“When Papadopoulos announced he was going to Germany he described Olympiakos as having been a ‘stepping stone’ in his career,” says Drakoularakos. “For 99% of Greek players Olympiakos is not a stepping stone, it is the pinnacle. So this comment came as a shock and people started accusing Papadopoulos of having a big ego.”
Many of Papadopoulos’s Greece team-mates are likely to have thought the same after his fit of pique prior to the Poland game last summer. The defender arrived at Euro 2012 having made his international debut 12 months earlier in a qualifier against Malta, and while he impressed in that match, scoring one of Greece’s goals in a 3-1 victory, and then started four of the team’s final five qualifying matches, he remained behind Avraam Papadopoulos and Sokratis Papastathopoulos in Greece’s centre-back pecking order. It was a surprise only to Papa that Santos did not include him in the side who faced the Poles.
The defender stewed among the substitutes at Warsaw’s National Stadium but he did not have to wait long for his moment, coming on in the 36th minute for Avraam Papadopoulos after he had suffered a knee injury. The youngster impressed in the 1-1 draw and again during the 2-1 defeat to Czech Republic. But it was his performance in Greece’s final group match, the 1-0 victory over Russia, that really caught the eye, and from there he firmly established himself in the national team.
“Papadopoulos was fantastic against Russia, the man of the match,” says Drakoularakos. “It was a big moment for him and also the moment when the rest of the squad truly recognised his talents. Greece still has many members of the side who won Euro 2004 and because of that achievement they do not readily compliment younger players when they are selected for the national team. But the senior guys are all happy to talk about Papadopoulos – they recognise he will soon be their most important player. My view is that he will be Greece’s captain in the next five or six years, although if you asked Papadopoulos he would probably tell you he is ready to be captain now.”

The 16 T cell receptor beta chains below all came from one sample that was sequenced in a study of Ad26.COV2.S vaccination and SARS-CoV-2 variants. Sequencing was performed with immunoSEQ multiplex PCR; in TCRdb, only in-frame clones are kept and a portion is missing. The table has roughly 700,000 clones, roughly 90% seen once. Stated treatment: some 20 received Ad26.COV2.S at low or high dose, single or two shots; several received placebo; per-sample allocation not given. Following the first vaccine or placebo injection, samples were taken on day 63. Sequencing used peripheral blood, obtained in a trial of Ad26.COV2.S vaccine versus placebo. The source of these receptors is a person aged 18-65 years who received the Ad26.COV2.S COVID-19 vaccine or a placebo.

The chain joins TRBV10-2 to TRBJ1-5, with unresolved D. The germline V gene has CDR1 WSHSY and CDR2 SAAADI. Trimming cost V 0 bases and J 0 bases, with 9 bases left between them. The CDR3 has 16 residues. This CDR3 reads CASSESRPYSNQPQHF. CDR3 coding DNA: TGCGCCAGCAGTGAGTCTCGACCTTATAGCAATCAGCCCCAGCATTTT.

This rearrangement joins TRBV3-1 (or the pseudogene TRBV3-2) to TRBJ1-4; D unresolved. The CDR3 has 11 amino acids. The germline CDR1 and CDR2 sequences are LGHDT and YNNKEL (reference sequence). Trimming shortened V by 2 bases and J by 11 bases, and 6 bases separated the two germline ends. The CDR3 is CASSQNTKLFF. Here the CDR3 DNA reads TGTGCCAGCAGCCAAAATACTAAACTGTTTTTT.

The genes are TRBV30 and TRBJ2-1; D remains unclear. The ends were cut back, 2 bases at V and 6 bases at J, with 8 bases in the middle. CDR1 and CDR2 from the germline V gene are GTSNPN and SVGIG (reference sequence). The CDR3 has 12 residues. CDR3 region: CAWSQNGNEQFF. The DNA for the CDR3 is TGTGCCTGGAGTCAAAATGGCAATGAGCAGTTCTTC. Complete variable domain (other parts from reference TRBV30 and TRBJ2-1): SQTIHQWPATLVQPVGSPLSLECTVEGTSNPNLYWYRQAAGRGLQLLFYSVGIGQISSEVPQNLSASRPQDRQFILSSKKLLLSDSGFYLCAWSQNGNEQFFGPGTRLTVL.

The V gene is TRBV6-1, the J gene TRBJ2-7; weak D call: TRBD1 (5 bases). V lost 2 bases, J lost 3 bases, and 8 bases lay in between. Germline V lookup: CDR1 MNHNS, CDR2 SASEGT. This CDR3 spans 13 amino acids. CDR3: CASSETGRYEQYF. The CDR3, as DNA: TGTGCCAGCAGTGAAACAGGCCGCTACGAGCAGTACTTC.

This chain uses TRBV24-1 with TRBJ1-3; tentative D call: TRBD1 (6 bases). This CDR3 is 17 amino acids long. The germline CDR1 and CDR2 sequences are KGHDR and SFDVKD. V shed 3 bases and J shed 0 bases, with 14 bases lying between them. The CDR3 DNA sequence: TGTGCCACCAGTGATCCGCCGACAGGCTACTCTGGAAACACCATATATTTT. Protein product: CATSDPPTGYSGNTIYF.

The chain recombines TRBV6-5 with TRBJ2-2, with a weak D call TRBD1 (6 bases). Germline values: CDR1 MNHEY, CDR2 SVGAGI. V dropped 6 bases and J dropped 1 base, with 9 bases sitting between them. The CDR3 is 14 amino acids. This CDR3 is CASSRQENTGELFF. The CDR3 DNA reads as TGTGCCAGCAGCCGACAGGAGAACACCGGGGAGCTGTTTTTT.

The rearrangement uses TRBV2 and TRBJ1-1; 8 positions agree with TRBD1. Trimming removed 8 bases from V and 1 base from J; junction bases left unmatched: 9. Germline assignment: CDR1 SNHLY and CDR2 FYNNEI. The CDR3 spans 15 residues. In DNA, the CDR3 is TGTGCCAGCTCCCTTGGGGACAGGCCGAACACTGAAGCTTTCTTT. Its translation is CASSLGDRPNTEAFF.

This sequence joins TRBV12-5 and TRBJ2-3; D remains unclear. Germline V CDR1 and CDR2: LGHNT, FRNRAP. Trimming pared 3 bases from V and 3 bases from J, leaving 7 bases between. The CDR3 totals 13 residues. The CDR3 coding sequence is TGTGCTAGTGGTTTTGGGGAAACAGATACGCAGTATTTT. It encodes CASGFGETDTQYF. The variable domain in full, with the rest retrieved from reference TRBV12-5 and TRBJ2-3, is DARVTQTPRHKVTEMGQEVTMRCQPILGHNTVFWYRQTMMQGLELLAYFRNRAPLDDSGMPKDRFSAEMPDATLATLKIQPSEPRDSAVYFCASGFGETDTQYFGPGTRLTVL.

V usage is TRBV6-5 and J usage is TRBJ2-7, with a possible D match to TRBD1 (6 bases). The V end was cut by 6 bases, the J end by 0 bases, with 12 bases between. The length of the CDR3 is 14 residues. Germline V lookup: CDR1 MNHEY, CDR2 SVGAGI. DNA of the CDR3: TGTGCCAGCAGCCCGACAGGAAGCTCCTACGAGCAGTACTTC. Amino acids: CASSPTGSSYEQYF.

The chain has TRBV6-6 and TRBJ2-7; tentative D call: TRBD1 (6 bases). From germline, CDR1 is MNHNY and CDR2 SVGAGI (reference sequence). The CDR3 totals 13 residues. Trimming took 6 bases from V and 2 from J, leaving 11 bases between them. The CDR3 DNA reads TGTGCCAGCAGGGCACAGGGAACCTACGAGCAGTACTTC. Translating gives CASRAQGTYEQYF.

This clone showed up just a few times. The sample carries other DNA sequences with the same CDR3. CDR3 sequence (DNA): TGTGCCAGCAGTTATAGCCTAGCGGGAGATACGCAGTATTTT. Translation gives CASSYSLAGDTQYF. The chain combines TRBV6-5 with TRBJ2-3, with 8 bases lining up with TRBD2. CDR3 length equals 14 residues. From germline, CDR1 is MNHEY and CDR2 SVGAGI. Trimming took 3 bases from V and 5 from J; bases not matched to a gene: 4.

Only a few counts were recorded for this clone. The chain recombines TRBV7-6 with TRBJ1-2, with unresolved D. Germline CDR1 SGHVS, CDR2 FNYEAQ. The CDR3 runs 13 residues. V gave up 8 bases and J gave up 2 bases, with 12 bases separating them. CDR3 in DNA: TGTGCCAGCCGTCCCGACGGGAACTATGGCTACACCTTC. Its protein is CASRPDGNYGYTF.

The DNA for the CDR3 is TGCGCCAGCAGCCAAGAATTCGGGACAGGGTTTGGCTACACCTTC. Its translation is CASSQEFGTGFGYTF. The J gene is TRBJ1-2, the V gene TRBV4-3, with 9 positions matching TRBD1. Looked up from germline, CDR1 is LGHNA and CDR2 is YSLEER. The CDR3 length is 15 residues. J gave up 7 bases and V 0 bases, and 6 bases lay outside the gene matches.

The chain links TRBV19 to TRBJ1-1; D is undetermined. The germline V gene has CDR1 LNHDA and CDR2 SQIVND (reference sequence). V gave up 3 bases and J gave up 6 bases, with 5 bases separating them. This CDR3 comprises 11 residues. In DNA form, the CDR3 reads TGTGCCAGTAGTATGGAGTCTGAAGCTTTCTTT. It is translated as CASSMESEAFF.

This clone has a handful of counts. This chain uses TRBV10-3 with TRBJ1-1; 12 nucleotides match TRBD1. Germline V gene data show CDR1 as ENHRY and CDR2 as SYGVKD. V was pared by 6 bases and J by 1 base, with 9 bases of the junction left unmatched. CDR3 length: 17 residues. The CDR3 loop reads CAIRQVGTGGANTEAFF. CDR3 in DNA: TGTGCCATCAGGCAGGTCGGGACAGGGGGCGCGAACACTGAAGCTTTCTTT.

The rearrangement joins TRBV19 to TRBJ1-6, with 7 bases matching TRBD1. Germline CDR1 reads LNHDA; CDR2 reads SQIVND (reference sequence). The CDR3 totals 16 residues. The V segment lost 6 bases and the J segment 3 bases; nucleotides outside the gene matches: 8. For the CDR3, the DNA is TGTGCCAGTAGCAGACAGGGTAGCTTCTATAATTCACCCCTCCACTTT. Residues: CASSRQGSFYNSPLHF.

Having all but recovered from his knee operation, the next challenge awaiting Papadopoulos appears to be filling the void left at Anfield by the retired Jamie Carragher. Brendan Rodgers has identified him as the new leader of Liverpool’s backline, with his pace allowing Rodgers to implement the high-line defence that he has been unable to establish. Being right footed, Papadopoulos would also compliment the left-footed Daniel Agger.
Papadopoulos’s agent, Paul Koutsoliakos, has said the player is happy to see out the remaining three years of his contract at Schalke, particularly given they have qualified for next season’s Champions League.
But privately Papadopoulos has his heart set on a switch to Liverpool, so much so that he travelled to London last month to watch their 3-1 victory at Fulham. While there, Papadopoulos also spoke to Greece team-mate and Fulham midfielder Giorgos Karagounis about life in the Premier League.
For their part, Schalke have said they have no desire to sell Papadopoulos, but with a plan in place to clear debts of over £15.4m club officials are open to selling him for the right price. Indeed, Schalke appear to have already begun preparing for life without the centre-back having signed Felipe Santana from Borussia Dortmund.
Liverpool fans generally appear excited about the pursuit of Papadopoulos, with some taking particular delight from a YouTube clip showing the player’s reaction to being grabbed around the throat by Greece team-mate Georgios Samaras. Having released himself from Samaras’s grasp, Papadopoulos glares at the striker with a look of almost murderous intent, his eyes bulging, those cheeks reddening with anger once again. Verrückt, as they say in Gelsenkirchen, and now possibly heading this way…